How to Hang Out With Another Dad You Just Can’t Stand
If your child is friends with someone whose parent just flat-out sucks, here are a few ways to slog through your inevitable interactions.
For the most part, my son’s friends’ fathers are all good and decent humans, accomplished gentlemen who pay attention to their children, provide for their families, hand foul balls to kids, stay off Twitter and don’t look directly at solar eclipses. But there’s one exception, one single outlier whom I shall take pains to avoid identifying, except to say that his politics stand opposite to mine, his approach to coaching stands opposite to mine, his ability to feel personally insulted by town planning decisions is striking, and if he makes another comment about my vinyl collection I will punch him in the mouth with a Phil Collins record. (But Seriously does not contain a single bad song, fight me.)
I don’t deal with this outlier often — if he comes around, I just blast “Something Happened on the Way to Heaven” until he gets back in his stupidly enormous truck, which I imagine he needs to survive the treacherous half-mile trek back behind the Panera. But if you involve your children in activities, play dates or leaving the house, you have probably dealt with a dad you’d just as soon abandon on a rural roadside than talk to about scheduling, or forthcoming Little League matchups, or anything. If your child is friends with someone whose parent just flat-out sucks, here are a few ways to slog through your inevitable interactions.
Just talk about the kids.
Most parenting books will tell you that a key part of establishing adult friendships is to talk about something other than the kids — music, hobbies, that ABBA sequel movie, whatever. In this case, don’t do any of that. Literally, just talk about the kids. The kids provide a topic that’s a shared, navigable conversational safe space. Also, you probably don’t hate the kid, especially if he or she has forged a bond with yours. If the jag-dad wants to change the subject, simply shift it back, i.e.:
Him: “Finally, a president with the BALLS to tweet at those assholes in Iran in all-caps, amIright?”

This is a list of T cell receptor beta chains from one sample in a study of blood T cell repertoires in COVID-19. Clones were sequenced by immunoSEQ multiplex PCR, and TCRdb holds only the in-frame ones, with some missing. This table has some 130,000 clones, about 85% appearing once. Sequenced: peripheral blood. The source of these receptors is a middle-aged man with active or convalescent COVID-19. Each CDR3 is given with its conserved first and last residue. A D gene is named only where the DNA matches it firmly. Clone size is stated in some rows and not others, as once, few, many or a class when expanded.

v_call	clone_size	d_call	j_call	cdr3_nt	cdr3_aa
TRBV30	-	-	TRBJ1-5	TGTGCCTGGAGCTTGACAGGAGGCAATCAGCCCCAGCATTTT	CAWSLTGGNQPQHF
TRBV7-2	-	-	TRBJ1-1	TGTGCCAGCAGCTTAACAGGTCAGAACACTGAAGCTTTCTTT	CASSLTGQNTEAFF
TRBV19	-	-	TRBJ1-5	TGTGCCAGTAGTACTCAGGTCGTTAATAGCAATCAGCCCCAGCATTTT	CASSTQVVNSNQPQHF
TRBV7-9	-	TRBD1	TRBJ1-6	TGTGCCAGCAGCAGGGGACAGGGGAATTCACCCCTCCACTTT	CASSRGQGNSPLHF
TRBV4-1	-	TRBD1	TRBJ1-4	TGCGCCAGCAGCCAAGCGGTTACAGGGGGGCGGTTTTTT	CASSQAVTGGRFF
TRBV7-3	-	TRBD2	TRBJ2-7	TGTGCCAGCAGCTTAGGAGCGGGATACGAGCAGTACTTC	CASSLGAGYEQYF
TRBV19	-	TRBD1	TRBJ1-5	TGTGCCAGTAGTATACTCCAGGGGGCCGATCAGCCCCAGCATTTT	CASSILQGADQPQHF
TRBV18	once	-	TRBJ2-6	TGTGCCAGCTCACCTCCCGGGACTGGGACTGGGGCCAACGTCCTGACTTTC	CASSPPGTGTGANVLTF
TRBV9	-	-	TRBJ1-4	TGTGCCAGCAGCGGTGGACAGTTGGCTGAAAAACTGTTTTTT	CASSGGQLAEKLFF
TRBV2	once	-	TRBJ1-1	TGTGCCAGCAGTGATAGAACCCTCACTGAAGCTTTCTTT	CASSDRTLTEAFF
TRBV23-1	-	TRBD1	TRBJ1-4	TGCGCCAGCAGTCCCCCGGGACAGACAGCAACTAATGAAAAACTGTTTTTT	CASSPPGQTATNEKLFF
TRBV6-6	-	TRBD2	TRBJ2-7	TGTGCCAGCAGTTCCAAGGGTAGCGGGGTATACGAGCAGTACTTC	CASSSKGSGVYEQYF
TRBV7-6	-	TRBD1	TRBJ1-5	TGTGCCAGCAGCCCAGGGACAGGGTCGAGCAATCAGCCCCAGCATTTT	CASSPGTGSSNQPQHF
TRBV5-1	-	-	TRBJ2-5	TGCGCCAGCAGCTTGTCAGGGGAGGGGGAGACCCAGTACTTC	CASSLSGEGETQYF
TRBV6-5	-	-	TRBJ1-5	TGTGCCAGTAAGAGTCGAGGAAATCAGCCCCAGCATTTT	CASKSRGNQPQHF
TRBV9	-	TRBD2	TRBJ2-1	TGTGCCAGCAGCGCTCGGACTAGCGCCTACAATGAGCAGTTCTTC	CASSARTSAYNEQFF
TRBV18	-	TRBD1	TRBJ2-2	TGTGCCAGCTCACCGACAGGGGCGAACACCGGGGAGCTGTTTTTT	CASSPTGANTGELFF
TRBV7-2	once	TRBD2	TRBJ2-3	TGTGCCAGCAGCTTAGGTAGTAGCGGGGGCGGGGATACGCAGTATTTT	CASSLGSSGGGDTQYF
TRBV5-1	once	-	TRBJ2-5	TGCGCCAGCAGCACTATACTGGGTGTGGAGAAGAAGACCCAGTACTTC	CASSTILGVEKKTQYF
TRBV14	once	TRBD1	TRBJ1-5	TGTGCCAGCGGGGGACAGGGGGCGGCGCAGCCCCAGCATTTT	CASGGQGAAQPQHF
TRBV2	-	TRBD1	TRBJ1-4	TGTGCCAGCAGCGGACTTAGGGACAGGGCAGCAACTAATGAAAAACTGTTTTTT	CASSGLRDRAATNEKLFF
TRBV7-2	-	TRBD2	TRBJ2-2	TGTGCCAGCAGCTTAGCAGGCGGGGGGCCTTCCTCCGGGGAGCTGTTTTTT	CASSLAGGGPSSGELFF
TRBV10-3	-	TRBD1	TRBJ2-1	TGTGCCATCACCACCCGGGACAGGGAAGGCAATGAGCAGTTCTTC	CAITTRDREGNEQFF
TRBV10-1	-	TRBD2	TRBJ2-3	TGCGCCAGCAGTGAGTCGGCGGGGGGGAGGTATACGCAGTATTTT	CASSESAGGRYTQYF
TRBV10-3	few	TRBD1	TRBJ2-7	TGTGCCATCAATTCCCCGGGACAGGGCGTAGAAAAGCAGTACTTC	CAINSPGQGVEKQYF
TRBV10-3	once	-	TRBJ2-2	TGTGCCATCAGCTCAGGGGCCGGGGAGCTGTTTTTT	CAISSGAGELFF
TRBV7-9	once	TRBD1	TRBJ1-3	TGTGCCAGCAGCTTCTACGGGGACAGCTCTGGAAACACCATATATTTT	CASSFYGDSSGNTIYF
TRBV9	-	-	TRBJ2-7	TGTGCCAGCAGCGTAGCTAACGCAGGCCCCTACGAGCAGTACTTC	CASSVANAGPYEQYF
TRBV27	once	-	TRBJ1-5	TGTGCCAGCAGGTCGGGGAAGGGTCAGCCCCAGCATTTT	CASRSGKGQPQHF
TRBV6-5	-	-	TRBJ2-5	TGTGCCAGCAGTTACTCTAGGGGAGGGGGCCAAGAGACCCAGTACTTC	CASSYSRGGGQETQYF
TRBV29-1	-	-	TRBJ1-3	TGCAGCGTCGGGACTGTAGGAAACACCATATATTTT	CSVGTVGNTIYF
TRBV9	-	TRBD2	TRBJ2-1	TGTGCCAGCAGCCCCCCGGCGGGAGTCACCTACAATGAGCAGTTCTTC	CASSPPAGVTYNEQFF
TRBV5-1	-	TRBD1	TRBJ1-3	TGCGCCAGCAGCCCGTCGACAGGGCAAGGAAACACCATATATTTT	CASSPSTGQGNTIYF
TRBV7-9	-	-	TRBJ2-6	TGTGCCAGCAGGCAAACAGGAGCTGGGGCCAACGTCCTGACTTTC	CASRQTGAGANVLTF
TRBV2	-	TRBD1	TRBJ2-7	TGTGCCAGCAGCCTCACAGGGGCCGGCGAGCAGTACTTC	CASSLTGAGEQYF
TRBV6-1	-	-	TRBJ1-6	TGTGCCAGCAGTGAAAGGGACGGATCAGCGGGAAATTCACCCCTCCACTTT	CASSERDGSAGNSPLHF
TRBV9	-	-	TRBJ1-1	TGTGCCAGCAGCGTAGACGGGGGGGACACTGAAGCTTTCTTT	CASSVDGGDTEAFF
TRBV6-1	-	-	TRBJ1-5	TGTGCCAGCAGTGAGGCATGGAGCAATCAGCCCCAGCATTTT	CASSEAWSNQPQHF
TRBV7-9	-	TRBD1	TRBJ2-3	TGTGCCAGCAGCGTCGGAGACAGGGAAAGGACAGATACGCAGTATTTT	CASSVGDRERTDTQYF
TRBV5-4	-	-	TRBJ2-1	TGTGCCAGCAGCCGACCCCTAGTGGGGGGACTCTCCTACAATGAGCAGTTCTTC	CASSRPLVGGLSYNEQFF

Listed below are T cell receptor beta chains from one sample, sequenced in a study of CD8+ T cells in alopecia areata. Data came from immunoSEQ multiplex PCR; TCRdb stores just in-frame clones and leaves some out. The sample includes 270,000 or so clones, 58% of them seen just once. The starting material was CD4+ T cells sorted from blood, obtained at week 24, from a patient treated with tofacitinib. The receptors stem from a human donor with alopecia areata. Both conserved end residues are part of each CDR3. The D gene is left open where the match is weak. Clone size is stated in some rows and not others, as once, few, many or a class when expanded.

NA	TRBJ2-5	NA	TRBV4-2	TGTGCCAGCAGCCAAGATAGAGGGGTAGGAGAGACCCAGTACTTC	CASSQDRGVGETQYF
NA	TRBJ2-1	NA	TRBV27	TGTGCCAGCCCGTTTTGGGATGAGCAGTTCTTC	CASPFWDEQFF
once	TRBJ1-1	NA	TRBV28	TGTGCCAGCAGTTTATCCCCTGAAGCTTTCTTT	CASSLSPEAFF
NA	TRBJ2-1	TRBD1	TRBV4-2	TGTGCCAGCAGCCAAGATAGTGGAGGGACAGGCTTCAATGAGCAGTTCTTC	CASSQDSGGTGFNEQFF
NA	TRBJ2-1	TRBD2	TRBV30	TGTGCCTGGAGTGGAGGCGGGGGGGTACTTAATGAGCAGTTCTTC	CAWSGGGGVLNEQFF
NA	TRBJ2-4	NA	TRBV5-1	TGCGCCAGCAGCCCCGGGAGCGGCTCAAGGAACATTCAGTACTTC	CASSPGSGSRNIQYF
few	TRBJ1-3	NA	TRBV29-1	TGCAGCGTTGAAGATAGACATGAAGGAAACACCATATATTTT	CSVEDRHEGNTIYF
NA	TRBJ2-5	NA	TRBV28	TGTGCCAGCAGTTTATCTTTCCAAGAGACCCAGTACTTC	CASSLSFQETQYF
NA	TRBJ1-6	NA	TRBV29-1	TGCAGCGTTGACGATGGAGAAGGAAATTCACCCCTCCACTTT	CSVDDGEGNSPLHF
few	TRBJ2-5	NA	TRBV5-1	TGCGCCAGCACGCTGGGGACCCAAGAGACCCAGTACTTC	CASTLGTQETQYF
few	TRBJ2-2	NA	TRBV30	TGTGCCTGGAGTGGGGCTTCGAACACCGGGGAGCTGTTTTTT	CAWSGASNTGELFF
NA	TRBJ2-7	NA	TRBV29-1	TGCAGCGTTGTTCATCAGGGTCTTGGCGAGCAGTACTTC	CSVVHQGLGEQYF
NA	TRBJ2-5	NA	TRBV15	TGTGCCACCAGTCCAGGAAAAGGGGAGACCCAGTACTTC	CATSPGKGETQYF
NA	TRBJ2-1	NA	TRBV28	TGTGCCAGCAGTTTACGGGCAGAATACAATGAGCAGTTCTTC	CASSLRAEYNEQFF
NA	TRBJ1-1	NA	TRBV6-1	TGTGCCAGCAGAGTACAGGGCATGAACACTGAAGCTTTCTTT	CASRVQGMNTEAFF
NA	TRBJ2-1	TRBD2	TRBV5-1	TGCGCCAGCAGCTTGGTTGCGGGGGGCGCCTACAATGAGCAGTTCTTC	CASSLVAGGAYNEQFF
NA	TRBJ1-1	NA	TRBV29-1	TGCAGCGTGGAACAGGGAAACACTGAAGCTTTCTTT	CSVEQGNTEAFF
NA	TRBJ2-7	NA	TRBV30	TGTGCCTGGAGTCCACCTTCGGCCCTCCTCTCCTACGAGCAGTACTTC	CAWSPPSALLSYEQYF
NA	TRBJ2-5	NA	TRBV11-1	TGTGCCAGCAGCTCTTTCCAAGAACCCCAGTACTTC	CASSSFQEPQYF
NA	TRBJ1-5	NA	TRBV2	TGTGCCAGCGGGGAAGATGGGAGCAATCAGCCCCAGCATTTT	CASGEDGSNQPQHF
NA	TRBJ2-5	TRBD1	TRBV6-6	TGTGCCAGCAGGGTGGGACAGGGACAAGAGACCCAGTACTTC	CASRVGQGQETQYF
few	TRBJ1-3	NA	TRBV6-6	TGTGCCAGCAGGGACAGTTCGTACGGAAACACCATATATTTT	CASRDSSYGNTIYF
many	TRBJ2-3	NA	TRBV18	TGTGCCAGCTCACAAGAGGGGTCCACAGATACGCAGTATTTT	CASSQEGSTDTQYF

You: “Wow, Jaxson’s really been working on his grounders, I’m gonna go get a Mountain Dew.”
Establish a code word with your partner, or an impartial third party.
Hopefully, you’ve already done this. Even the most desperately needy guy will interrupt showing you 50 kayak-based selfies if your partner shows up needing your attention. Well, usually.
Find some shared activity you can do instead of talking.
Sadly, we can’t offer much in the way of specifics here, because it depends on where you are and what you’re doing and who’s playing where and how much escape room you have. But rather than stand around and slog through a conversational swamp, seek out some task the two of you can complete together: clean up the playground, lay down the chalk on the baselines, move some chairs around, help an old lady across the street, whatever. If you have a task to complete, you can focus on something other than feeling stuck.
Take solace in the fact that this can’t go on for much longer.
Everyone, even right-wing lunatics, liberal Twitter jackasses, pathological frauds, inveterate liars, and people who disapprove of Phil Collins can tell when someone is trying to avoid them. They’ll try a few times and then stop. Remember when you kept trying to strike up conversations with the blond in your 11th-grade biology class and it just never happened and eventually you gave up and resigned yourself to just getting incredibly good at Ninja Gaiden II: The Dark Sword of Chaos? That sense doesn’t go away when you’re older. Slog through the first few interactions, and soon you’ll settle into a new standard where you nod and wave during pick-ups and drop-offs and ignore each other the rest of the time. Or, you know, you can be civil and have the same result, demonstrating to your kid that, while not all people can see eye to eye, they can be cordial.
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